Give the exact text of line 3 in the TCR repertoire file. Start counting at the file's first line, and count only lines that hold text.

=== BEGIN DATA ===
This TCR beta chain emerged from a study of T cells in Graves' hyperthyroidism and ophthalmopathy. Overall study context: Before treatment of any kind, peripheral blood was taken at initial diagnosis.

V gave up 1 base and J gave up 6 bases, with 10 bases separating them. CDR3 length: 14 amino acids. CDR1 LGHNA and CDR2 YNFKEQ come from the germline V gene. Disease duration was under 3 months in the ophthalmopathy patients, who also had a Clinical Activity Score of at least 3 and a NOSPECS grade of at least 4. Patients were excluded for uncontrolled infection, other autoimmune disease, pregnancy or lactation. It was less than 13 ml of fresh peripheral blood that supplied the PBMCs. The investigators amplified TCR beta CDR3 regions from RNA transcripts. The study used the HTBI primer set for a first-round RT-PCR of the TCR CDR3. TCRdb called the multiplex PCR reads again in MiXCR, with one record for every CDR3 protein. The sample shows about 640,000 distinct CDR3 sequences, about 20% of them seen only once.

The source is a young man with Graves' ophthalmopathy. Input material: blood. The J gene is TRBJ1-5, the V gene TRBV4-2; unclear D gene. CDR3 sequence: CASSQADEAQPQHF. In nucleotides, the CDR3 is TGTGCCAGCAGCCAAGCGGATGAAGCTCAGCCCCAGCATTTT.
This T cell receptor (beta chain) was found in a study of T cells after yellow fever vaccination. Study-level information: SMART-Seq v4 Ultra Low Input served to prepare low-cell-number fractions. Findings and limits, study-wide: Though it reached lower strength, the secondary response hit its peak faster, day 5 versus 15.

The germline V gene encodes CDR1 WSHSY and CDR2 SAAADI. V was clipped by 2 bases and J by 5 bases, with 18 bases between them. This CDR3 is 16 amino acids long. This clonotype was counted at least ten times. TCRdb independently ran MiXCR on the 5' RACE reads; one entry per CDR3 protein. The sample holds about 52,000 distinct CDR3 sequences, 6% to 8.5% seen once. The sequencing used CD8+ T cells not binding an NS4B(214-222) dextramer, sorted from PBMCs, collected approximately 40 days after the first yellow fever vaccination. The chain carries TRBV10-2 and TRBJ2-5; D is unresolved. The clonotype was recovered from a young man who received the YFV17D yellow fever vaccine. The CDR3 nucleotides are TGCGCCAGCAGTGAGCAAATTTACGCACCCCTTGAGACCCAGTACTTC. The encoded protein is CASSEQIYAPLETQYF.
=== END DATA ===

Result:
The source is a young man with Graves' ophthalmopathy. Input material: blood. The J gene is TRBJ1-5, the V gene TRBV4-2; unclear D gene. CDR3 sequence: CASSQADEAQPQHF. In nucleotides, the CDR3 is TGTGCCAGCAGCCAAGCGGATGAAGCTCAGCCCCAGCATTTT.